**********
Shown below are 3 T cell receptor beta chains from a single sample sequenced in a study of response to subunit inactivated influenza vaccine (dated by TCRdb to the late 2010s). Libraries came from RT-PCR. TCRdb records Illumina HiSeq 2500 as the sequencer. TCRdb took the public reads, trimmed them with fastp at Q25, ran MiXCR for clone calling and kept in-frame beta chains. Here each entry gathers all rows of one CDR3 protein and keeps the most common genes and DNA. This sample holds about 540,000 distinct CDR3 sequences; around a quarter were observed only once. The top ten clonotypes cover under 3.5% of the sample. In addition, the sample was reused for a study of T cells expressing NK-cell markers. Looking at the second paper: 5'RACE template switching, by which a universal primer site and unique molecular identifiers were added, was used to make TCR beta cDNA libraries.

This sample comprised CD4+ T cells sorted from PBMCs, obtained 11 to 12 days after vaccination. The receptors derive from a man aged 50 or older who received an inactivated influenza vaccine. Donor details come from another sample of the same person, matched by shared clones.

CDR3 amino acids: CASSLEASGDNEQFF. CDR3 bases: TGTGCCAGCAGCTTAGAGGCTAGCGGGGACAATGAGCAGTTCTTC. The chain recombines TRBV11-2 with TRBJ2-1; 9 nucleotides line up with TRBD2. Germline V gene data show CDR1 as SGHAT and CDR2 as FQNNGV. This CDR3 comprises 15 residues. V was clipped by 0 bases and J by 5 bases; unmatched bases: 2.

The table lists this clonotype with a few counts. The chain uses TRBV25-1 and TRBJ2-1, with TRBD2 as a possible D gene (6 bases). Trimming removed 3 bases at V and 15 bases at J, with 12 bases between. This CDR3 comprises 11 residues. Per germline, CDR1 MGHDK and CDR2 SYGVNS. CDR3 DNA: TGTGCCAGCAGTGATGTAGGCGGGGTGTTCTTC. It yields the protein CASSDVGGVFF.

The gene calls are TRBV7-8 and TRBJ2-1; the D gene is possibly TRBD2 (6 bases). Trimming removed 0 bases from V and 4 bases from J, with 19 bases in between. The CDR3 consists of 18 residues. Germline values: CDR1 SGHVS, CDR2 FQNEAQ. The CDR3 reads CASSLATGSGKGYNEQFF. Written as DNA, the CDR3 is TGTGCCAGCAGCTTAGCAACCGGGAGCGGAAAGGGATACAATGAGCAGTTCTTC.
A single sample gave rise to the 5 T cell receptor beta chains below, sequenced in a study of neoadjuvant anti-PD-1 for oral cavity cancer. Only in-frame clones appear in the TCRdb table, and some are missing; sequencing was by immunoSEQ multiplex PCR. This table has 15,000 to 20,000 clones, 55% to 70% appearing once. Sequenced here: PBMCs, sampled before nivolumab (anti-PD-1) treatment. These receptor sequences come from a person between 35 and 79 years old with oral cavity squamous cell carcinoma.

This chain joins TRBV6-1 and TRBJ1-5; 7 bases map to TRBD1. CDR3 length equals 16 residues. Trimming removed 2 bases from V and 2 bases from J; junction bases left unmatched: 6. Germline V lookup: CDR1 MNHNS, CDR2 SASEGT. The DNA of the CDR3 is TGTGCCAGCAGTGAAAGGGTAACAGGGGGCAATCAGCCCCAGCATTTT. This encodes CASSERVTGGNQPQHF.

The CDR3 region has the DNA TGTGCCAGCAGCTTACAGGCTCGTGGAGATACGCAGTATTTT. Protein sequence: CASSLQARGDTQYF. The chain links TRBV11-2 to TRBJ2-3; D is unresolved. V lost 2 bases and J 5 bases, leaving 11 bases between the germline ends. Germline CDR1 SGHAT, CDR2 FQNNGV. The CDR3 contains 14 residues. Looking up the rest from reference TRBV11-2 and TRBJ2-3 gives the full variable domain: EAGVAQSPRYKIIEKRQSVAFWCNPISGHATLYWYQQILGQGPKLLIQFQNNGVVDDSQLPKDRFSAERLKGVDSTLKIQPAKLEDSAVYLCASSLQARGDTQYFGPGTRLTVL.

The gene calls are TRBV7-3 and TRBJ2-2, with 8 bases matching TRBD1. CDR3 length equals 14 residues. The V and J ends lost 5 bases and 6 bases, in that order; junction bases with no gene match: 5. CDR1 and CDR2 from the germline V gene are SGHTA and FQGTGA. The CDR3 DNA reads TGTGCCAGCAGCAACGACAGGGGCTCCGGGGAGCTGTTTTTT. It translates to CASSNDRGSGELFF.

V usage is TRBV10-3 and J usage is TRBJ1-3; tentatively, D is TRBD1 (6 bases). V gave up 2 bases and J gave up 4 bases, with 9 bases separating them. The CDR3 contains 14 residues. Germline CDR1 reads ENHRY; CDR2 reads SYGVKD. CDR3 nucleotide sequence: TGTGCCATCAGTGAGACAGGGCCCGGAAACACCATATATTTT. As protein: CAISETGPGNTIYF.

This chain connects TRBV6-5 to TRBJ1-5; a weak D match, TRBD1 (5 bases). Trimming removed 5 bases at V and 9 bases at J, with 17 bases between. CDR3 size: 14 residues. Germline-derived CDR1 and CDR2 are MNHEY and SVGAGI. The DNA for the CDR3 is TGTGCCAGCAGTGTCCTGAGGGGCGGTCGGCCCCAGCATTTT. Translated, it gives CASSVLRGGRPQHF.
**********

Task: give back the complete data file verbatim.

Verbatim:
Shown below are 3 T cell receptor beta chains from a single sample sequenced in a study of response to subunit inactivated influenza vaccine (dated by TCRdb to the late 2010s). Libraries came from RT-PCR. TCRdb records Illumina HiSeq 2500 as the sequencer. TCRdb took the public reads, trimmed them with fastp at Q25, ran MiXCR for clone calling and kept in-frame beta chains. Here each entry gathers all rows of one CDR3 protein and keeps the most common genes and DNA. This sample holds about 540,000 distinct CDR3 sequences; around a quarter were observed only once. The top ten clonotypes cover under 3.5% of the sample. In addition, the sample was reused for a study of T cells expressing NK-cell markers. Looking at the second paper: 5'RACE template switching, by which a universal primer site and unique molecular identifiers were added, was used to make TCR beta cDNA libraries.

This sample comprised CD4+ T cells sorted from PBMCs, obtained 11 to 12 days after vaccination. The receptors derive from a man aged 50 or older who received an inactivated influenza vaccine. Donor details come from another sample of the same person, matched by shared clones.

CDR3 amino acids: CASSLEASGDNEQFF. CDR3 bases: TGTGCCAGCAGCTTAGAGGCTAGCGGGGACAATGAGCAGTTCTTC. The chain recombines TRBV11-2 with TRBJ2-1; 9 nucleotides line up with TRBD2. Germline V gene data show CDR1 as SGHAT and CDR2 as FQNNGV. This CDR3 comprises 15 residues. V was clipped by 0 bases and J by 5 bases; unmatched bases: 2.

The table lists this clonotype with a few counts. The chain uses TRBV25-1 and TRBJ2-1, with TRBD2 as a possible D gene (6 bases). Trimming removed 3 bases at V and 15 bases at J, with 12 bases between. This CDR3 comprises 11 residues. Per germline, CDR1 MGHDK and CDR2 SYGVNS. CDR3 DNA: TGTGCCAGCAGTGATGTAGGCGGGGTGTTCTTC. It yields the protein CASSDVGGVFF.

The gene calls are TRBV7-8 and TRBJ2-1; the D gene is possibly TRBD2 (6 bases). Trimming removed 0 bases from V and 4 bases from J, with 19 bases in between. The CDR3 consists of 18 residues. Germline values: CDR1 SGHVS, CDR2 FQNEAQ. The CDR3 reads CASSLATGSGKGYNEQFF. Written as DNA, the CDR3 is TGTGCCAGCAGCTTAGCAACCGGGAGCGGAAAGGGATACAATGAGCAGTTCTTC.
A single sample gave rise to the 5 T cell receptor beta chains below, sequenced in a study of neoadjuvant anti-PD-1 for oral cavity cancer. Only in-frame clones appear in the TCRdb table, and some are missing; sequencing was by immunoSEQ multiplex PCR. This table has 15,000 to 20,000 clones, 55% to 70% appearing once. Sequenced here: PBMCs, sampled before nivolumab (anti-PD-1) treatment. These receptor sequences come from a person between 35 and 79 years old with oral cavity squamous cell carcinoma.

This chain joins TRBV6-1 and TRBJ1-5; 7 bases map to TRBD1. CDR3 length equals 16 residues. Trimming removed 2 bases from V and 2 bases from J; junction bases left unmatched: 6. Germline V lookup: CDR1 MNHNS, CDR2 SASEGT. The DNA of the CDR3 is TGTGCCAGCAGTGAAAGGGTAACAGGGGGCAATCAGCCCCAGCATTTT. This encodes CASSERVTGGNQPQHF.

The CDR3 region has the DNA TGTGCCAGCAGCTTACAGGCTCGTGGAGATACGCAGTATTTT. Protein sequence: CASSLQARGDTQYF. The chain links TRBV11-2 to TRBJ2-3; D is unresolved. V lost 2 bases and J 5 bases, leaving 11 bases between the germline ends. Germline CDR1 SGHAT, CDR2 FQNNGV. The CDR3 contains 14 residues. Looking up the rest from reference TRBV11-2 and TRBJ2-3 gives the full variable domain: EAGVAQSPRYKIIEKRQSVAFWCNPISGHATLYWYQQILGQGPKLLIQFQNNGVVDDSQLPKDRFSAERLKGVDSTLKIQPAKLEDSAVYLCASSLQARGDTQYFGPGTRLTVL.

The gene calls are TRBV7-3 and TRBJ2-2, with 8 bases matching TRBD1. CDR3 length equals 14 residues. The V and J ends lost 5 bases and 6 bases, in that order; junction bases with no gene match: 5. CDR1 and CDR2 from the germline V gene are SGHTA and FQGTGA. The CDR3 DNA reads TGTGCCAGCAGCAACGACAGGGGCTCCGGGGAGCTGTTTTTT. It translates to CASSNDRGSGELFF.

V usage is TRBV10-3 and J usage is TRBJ1-3; tentatively, D is TRBD1 (6 bases). V gave up 2 bases and J gave up 4 bases, with 9 bases separating them. The CDR3 contains 14 residues. Germline CDR1 reads ENHRY; CDR2 reads SYGVKD. CDR3 nucleotide sequence: TGTGCCATCAGTGAGACAGGGCCCGGAAACACCATATATTTT. As protein: CAISETGPGNTIYF.

This chain connects TRBV6-5 to TRBJ1-5; a weak D match, TRBD1 (5 bases). Trimming removed 5 bases at V and 9 bases at J, with 17 bases between. CDR3 size: 14 residues. Germline-derived CDR1 and CDR2 are MNHEY and SVGAGI. The DNA for the CDR3 is TGTGCCAGCAGTGTCCTGAGGGGCGGTCGGCCCCAGCATTTT. Translated, it gives CASSVLRGGRPQHF.